Overall, humans are better decision makers than machines because of our ability to adapt to many different domains. Machines can make us more effective and efficient! We can take advantage of their ability to understand complex data and take better decisions in specific domains, for example driving cars or forecast customer demand. As we leave machines taking specific decisions for us and start making sense of complex data, we will have more time and opportunities to apply our uniquely valuable capabilities, such as creativity, leadership, morality and emotional intelligence.
Application: autonomous cars
Autonomous cars are a great example to understand the paradigmatic shift of Industry 4.0 devices. To drive this disruptive innovation, we are changing the nature of the problem. Industry 3.0 software engineers would have tried to teach cars how to handle every single situation (through long receipts of code). In Industry 4.0 engineers provide cars with data about surrounding environments; cars are independent in analyzing data and finding the best solution to move around. Cars gather data from different sources. Occasionally, the environment is pre-mapped. In real time, car sensors update pre-maps (i.e. road deviations), gain data about moving shapes (i.e. pedestrians) and share car localization with other vehicles (with centimeter accuracy). As cars acquire more data about what's happening in our streets, their autonomous driving system become more reliable and will soon overcome humans' driving ability. Car accidents due to humans’ mistakes are among the first causes of death: every day 3,287 people die while driving (asirt.org). As autonomous cars learn from data, we hope this dramatic figure will drop down.
Business case: PRY-CAM
PRY-CAM is a great Industry 4.0 case to understand how Machine Learning can make electrical assets smarter. PRY-CAM collects partial discharges (PD) data innovatively by not being directly connected to electrical fields: a revolution of the PD data acquisition process. Indeed, PRY-CAM is built on data stored on the cloud. As, Roberto Candela, Managing Director of Prysmian Electronics, explains: “all connected devices can transfer to the cloud, either Prysmian’s or the client’s, a whole set of information that can be accessed in real time and from any location both by our technicians and the client’s”. Today the cloud database hosts more than one million PD measurements. The analysis of this huge amount of data would have required hundreds of human experts in the past, nowadays PRY-CAM algorithm alone performs this task and generates hundreds of electric field graphs daily.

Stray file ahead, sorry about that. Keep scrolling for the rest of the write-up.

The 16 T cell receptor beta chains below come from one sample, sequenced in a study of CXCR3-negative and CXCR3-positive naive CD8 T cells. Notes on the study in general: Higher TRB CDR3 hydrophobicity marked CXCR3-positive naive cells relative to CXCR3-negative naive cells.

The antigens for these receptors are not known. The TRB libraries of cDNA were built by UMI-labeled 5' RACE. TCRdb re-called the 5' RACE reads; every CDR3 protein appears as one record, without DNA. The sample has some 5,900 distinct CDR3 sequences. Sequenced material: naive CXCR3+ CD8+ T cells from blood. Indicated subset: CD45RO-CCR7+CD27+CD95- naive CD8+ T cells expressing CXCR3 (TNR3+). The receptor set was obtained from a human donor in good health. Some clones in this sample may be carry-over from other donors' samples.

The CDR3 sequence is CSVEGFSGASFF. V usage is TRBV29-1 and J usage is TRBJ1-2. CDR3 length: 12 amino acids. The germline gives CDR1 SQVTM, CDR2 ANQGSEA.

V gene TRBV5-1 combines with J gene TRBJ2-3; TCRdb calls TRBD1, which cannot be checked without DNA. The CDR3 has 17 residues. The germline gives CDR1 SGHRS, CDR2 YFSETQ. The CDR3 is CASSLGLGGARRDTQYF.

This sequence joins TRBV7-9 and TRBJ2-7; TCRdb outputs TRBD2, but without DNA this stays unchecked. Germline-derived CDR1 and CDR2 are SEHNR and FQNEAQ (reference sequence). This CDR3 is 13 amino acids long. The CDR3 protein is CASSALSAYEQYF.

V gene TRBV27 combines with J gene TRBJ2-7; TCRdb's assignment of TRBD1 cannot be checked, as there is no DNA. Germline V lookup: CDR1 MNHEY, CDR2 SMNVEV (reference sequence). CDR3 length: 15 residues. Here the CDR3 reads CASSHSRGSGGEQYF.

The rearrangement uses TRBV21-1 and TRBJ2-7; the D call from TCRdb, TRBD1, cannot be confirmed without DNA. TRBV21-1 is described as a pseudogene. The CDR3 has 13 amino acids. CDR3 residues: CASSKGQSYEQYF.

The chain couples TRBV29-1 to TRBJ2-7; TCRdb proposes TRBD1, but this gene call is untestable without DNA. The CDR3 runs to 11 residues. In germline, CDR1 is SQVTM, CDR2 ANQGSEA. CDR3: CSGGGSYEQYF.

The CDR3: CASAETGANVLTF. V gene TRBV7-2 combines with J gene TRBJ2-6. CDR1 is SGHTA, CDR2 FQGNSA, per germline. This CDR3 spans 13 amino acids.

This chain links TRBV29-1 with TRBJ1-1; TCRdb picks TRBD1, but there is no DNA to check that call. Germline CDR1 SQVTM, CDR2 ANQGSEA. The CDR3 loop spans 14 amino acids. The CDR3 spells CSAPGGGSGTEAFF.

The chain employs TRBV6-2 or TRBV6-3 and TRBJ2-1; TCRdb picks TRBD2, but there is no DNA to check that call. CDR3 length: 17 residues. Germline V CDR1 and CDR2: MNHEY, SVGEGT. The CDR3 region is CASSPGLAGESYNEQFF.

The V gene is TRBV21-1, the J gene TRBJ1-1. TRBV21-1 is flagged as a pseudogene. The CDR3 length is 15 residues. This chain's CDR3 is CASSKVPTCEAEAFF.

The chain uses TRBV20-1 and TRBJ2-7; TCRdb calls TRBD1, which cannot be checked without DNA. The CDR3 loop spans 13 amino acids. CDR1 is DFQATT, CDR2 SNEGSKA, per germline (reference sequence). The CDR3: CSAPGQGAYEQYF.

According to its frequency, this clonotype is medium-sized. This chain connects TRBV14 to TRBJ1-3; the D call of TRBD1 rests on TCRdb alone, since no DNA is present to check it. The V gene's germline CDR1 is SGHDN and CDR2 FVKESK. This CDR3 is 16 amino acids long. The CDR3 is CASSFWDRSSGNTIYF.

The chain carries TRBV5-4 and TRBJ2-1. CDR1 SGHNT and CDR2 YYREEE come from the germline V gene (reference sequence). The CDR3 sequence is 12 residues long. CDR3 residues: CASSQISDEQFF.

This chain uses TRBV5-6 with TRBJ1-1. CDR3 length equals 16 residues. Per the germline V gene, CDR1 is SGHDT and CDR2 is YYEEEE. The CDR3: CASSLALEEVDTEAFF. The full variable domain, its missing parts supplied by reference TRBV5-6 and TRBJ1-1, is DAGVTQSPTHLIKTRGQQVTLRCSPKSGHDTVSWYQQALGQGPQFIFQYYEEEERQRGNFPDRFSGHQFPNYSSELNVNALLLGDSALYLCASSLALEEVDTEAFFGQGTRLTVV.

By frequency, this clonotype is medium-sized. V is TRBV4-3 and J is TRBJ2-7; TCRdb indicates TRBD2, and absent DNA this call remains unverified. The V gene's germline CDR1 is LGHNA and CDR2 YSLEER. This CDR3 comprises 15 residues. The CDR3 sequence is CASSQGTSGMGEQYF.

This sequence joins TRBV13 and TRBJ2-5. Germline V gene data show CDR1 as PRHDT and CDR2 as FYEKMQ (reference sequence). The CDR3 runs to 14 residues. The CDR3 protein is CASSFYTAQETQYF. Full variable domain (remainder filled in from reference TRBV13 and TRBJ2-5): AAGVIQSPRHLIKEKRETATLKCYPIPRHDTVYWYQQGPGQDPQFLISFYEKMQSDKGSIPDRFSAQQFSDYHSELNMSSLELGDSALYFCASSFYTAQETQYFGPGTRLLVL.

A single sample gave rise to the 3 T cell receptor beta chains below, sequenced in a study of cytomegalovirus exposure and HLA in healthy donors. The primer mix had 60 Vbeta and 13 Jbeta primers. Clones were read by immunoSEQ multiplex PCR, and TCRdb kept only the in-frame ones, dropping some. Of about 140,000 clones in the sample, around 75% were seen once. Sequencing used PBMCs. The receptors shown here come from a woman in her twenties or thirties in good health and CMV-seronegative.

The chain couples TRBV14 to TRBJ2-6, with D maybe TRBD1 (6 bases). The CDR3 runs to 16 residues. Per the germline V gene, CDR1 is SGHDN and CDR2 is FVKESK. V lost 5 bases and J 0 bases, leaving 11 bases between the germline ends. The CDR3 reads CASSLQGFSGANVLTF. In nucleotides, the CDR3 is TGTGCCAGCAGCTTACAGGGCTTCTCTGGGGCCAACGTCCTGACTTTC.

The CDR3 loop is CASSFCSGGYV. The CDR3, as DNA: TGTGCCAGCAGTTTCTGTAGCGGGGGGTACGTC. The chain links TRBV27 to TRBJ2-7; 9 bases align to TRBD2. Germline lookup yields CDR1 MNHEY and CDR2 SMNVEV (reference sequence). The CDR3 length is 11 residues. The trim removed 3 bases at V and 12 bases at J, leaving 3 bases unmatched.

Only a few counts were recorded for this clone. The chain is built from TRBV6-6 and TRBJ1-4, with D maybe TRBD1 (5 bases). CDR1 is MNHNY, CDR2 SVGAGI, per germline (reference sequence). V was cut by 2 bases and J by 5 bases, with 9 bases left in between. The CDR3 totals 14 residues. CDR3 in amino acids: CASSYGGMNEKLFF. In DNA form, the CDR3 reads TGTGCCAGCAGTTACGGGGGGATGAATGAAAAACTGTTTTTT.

Applying the industrial metaphor to PRY-CAM: PD data are raw materials (illogically related data) and graphs of electric fields designed by the device are components (logically structured info). Now, humans look at those graphs to find previously identified PD patterns, anticipate future ones and take maintenance decisions. PRY-CAM has developed a computer that is learning PD patterns. As we collect more PD data the computer is getting better and will most probably overcome humans at interpreting graphs and taking decisions. Prysmian’s goal is embedding electronic solutions into cables: these smart electrical assets will continuously monitor their status and autonomously take maintenance decisions only when and where is needed.
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Camillo Dalloglio - International Graduate
Davide Fassone - Innovation Specialist